Posts tagged majboor
Sachin Bhowmick, the man behind the gripping storylines of Krrish to Karan Arjun to Karz, breathed his last on Tuesday afternoon
Kunal M Shah (MUMBAI MIRROR; April 13, 2011)
After 50 glorious years of penning gripping storylines for Bollywood, Sachin Bhowmick, passed away on Tuesday afternoon after a prolonged illness.
His family cremated him at the Shivaji Park crematorium around 4 pm. As for the people he had worked with over the last half century, hardly anybody was present to bid a final goodbye.Jagdish Aurangabadkar
Infact, very few people in the industry knew about his demise. Shammi Kapoor who worked with him in numerous hits, was unaware of the writer passing away, “It is extremely sad and I am shocked by your phone call. I met him a couple of months back during a special screening of An Evening in Paris.
He had a great mind and a special art of giving you a wonderful screenplay by joining little pieces together. One thing that I would never forget was the way he would speak Hindi with a Bengali accent. We would never understand and would request him to switch to English.”
Bhowmick started his career as a writer in Bollywood in 1958 with Nargis and Balraj Sahni starrer Lajwanti. In the 1960’s, his stories and screenplays became synonymous with success. Sachin churned out hits like Anuradha (1961), Ziddi (1964), Ayee Milan Ki Bela (1964), Majboor (1964), Love In Tokyo (1966), An Evening In Paris (1967), Brahmchari (1968) and More >
Ravi Tandon’s neighbours are livid about an allegedly illegal extension that he carried out inside Tandon House five years ago. It’s proving to be quite an irritant now that Mr Tandon wants to sell his property
Vickey Lalwani (MUMBAI MIRROR; August 27, 2010) Raveena Tandon
Tandon House in Juhu is up for sale. Its owner, Raveena Tandon’s father, Ravi Tandon, is sending out feelers to potential buyers. But Nippon Society, the compound of which houses the sprawling Tandon House, is not permitting Ravi Tandon to carry out any deal, alleging that five years Tandon illegally extended the premises of Tandon House to enjoy a larger area.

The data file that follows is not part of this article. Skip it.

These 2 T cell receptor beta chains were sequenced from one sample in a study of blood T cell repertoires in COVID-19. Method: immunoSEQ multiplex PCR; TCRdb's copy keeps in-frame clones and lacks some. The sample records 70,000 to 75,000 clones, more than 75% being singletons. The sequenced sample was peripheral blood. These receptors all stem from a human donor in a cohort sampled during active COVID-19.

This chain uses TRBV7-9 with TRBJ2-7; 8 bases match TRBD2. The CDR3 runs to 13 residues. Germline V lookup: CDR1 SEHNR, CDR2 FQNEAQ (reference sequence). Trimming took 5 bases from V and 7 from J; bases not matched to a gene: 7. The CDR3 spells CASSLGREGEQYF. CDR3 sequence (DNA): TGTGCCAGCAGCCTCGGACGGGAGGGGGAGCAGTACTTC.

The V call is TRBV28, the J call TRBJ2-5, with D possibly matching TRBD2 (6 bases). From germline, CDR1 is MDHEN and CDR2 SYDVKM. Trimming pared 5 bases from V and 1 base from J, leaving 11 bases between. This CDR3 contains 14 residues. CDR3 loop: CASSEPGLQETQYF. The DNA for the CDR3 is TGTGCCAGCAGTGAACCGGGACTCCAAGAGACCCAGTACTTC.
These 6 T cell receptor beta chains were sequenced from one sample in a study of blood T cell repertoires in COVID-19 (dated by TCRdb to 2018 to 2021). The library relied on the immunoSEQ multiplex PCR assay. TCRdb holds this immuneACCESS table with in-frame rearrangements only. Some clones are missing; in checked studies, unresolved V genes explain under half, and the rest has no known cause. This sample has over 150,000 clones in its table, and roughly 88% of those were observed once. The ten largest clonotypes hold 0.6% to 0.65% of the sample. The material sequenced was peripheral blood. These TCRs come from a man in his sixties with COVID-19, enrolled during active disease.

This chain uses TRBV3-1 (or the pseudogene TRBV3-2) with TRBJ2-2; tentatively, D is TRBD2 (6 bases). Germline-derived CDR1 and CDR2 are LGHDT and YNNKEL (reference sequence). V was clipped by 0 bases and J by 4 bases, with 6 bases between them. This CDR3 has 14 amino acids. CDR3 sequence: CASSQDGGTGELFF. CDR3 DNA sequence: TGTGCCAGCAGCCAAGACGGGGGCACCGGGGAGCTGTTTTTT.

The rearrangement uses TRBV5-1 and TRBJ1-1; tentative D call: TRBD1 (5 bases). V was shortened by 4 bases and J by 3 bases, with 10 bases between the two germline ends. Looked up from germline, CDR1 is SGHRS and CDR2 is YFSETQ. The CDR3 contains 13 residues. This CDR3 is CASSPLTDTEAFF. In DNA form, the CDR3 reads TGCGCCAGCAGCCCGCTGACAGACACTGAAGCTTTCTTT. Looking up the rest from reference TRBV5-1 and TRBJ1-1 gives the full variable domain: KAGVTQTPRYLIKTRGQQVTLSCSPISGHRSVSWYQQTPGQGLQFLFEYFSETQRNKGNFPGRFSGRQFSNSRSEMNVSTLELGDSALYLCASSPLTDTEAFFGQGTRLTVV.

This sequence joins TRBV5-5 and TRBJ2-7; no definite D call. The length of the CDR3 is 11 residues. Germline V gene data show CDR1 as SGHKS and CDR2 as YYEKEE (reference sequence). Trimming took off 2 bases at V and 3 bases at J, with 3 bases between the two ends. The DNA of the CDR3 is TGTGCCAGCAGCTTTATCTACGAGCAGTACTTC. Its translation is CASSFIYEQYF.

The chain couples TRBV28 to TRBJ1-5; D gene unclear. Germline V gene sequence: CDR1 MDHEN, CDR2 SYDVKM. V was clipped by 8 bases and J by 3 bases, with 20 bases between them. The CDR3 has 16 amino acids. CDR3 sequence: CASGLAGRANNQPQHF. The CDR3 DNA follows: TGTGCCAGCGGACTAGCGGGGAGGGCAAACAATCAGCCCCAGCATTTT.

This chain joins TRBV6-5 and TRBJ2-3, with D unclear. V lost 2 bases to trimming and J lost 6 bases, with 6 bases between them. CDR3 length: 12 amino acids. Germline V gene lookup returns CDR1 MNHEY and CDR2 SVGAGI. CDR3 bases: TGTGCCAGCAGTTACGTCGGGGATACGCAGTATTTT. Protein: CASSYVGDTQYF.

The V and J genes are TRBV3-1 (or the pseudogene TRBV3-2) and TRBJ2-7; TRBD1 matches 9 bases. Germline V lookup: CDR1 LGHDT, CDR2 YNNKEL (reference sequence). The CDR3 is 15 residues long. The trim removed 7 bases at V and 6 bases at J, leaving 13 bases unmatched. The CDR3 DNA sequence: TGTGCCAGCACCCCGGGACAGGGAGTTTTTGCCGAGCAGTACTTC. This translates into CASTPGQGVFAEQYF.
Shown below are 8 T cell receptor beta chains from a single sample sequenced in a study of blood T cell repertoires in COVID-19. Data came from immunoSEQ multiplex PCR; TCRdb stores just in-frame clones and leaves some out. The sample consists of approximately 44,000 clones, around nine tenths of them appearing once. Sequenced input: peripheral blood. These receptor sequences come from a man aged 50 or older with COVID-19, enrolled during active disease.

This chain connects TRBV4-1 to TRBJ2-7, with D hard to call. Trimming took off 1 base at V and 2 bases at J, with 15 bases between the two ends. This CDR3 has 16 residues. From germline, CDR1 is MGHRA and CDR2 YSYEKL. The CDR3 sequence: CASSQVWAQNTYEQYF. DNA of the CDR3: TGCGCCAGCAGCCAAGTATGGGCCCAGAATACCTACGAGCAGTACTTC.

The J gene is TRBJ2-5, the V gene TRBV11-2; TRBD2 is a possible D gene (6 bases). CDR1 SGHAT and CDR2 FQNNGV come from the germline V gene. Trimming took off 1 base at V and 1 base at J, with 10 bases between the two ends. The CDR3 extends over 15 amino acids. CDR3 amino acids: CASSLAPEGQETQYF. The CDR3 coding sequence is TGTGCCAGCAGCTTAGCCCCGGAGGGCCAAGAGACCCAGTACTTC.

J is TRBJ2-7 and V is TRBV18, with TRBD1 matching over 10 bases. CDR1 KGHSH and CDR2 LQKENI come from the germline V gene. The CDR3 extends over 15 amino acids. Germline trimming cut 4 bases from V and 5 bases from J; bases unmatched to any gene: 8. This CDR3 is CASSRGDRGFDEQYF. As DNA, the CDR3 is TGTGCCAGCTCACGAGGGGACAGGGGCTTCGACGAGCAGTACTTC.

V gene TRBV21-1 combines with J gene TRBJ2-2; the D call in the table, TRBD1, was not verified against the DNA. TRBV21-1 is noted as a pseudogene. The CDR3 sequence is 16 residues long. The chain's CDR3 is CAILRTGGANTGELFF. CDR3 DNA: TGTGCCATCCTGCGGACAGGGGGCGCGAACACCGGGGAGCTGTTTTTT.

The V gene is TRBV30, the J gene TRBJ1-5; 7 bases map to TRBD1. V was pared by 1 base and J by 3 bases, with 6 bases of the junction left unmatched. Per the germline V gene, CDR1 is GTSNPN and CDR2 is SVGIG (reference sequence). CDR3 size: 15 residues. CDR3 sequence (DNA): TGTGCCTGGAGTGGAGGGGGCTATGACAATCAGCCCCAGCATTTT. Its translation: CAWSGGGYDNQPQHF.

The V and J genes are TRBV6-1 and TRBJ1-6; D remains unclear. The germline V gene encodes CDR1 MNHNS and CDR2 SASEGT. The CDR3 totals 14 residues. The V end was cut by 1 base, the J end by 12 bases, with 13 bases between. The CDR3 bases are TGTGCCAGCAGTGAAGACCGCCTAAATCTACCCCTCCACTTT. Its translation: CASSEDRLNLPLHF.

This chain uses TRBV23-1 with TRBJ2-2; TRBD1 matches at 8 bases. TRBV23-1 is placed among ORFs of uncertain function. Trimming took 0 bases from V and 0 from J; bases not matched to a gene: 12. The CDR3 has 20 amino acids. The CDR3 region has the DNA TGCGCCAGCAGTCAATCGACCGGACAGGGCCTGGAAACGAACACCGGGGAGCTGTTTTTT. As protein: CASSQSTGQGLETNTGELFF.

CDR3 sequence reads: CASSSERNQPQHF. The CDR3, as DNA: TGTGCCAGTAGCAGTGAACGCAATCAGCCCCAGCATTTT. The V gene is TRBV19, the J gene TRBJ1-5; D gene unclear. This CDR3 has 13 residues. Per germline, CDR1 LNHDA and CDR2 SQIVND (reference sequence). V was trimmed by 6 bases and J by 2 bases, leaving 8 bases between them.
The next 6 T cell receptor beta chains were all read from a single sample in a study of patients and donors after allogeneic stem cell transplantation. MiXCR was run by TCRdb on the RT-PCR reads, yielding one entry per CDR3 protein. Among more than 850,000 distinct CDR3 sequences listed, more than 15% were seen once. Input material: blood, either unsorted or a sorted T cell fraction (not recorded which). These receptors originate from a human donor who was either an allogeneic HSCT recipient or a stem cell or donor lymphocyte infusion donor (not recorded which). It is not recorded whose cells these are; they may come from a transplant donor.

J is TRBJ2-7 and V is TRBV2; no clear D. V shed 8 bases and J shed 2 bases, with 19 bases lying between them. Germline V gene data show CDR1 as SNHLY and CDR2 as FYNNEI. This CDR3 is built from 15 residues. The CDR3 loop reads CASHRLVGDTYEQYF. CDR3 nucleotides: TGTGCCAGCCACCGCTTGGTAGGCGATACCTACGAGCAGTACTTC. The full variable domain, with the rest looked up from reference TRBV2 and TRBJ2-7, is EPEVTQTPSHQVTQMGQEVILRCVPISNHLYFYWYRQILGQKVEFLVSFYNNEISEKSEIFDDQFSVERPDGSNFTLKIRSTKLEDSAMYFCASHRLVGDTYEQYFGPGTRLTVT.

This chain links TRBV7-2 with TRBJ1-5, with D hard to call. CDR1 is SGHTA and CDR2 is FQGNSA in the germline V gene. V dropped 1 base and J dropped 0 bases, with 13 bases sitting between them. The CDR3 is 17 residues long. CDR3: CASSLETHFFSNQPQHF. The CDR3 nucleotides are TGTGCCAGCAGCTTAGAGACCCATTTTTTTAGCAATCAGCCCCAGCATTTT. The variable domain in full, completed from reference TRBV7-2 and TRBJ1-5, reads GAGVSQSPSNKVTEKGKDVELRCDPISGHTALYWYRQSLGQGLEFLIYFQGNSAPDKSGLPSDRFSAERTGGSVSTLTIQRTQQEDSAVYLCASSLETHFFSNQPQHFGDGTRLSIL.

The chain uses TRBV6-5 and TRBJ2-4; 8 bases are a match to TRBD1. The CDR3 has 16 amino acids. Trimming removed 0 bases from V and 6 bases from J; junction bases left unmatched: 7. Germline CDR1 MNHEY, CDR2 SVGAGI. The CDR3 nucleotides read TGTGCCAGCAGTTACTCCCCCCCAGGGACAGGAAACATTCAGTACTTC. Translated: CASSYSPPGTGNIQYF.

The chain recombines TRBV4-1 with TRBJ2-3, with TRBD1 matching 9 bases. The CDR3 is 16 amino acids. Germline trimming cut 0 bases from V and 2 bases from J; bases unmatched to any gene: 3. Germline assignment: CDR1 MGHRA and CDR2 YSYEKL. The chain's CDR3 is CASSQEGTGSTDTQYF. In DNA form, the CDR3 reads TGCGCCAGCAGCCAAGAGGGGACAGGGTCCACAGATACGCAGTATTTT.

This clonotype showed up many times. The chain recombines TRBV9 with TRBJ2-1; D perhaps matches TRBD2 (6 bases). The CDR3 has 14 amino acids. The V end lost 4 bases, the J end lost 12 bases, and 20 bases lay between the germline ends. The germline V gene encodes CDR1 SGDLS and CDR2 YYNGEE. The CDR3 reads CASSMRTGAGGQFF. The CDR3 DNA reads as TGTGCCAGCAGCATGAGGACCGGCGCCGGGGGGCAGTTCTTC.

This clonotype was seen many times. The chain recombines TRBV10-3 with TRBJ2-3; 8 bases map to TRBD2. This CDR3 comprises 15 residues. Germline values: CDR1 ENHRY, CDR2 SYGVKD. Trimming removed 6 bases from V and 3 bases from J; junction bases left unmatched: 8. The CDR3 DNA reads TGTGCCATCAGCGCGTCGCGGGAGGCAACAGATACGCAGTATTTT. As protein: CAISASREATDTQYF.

Nippon Society went to the BMC then, but nothing came of it. But later, when Ravi Tandon tried to register Tandon House in his daughter’s name, Nippon Society filed a court case challenging the illegal construction. Chairman of the society, M S Luthra, confirmed this by saying, “Whenever we asked Mr Tandon what work was going on inside his house, he kept telling us that some repair job is in progress. Eventually, we filed a case.”
When contacted, Mr Tandon said, “Leave me alone. This is a minor thing. And I don’t want to discuss it.”
Secretary of Nippon Society, R C Sharma, did not deny the story, “The matter is under subjudice. The property has not been transferred to Raveena’s name. The bills are still being issued in Ravi Tandon’s name. We have appealed in the court against the registrar. We did More >
Macmohan, the character actor, who shot to fame as the gun-toting Sambha in Ramesh Sippy’s classic Sholay (1975) passed away yesterday in Andheri after a prolonged battle with cancer. He was 71.
Macmohan, whose real name is Mohan Makhijani, is survived by his wife Mini, daughters Manjari and Vinati and son Vikrant. He had been suffering for a long time with a tumour in his right lung.
The famed character artiste had come to Mumbai to make it as a cricketer, but chanced upon theatre, thus moving on to Bollywood. With the silver screen, there was no looking back.Macmohan
With a background in theatre, and filmy thespian training from the Filmalaya School of Acting, he became the staple for the dishum-dishum era of Hindi films. He was also the maternal uncle of actress Raveena Tandon.
Macmohan, who started his career with the film Haqeeqat in 1964, acted in over 190 films in a career spanning 46 years. Some of his films included Don, Sholay, Karz, Satte Pe Satta, Zanjeer, Rafoo Chakkar, Shaan and Khoon Pasina. His last film was Journey Bombay To Goa: Laughter Unlimited.
Majboor (1974) was the film closest to his heart, where he played a villain opposite Amitabh Bachchan. He had a complete a makeover, changed his look, voice and dialogue delivery.
He was More >
By Sunandan Lele (MUMBAI MIRROR; September 28, 2009)Lata Mangeshkar, who turns 80 today, tells Subhash K Jha about her journey • How do you define the journey?
I feel God has sent me to earth to sing. I started singing when I was five, but I don’t think I’ve worked as hard as many other people.
• Why do you say you that?
After 1947 when I started playback singing, the work never stopped. Before that it wasn’t easy. I used to travel by train from Grant Road to Malad and then save money by walking instead of taking a tonga to the recording studios. I thereby saved 50 paise to Re 1 which I used to buy vegetables for my family. I was the sole bread-earner after our father passed away.
• That must have been really tough on an adolescent girl.
I missed out on my childhood. I had to work hard, but I was immediately given a place in playback. One of the earliest composers to support me was Master Ghulam Haider. When he was told that my voice wouldn’t suit the heroine in a Dilip Kumar saab starrer Shaheed, he gave me songs in Majboor. Then other composers like Anil Biswasji, Khemchand Prakashji and Naushad saab came forward to sign me. From 1947 onwards there was no looking back.
• There has never been a rough patch in your 65-year-long career?
I’m blessed. Nowadays I’ve almost stopped singing film songs but I enjoy singing and I continue to do the work I’m comfortable with like the recent Hamuman Chalisa and my forthcoming project with my brother. When More >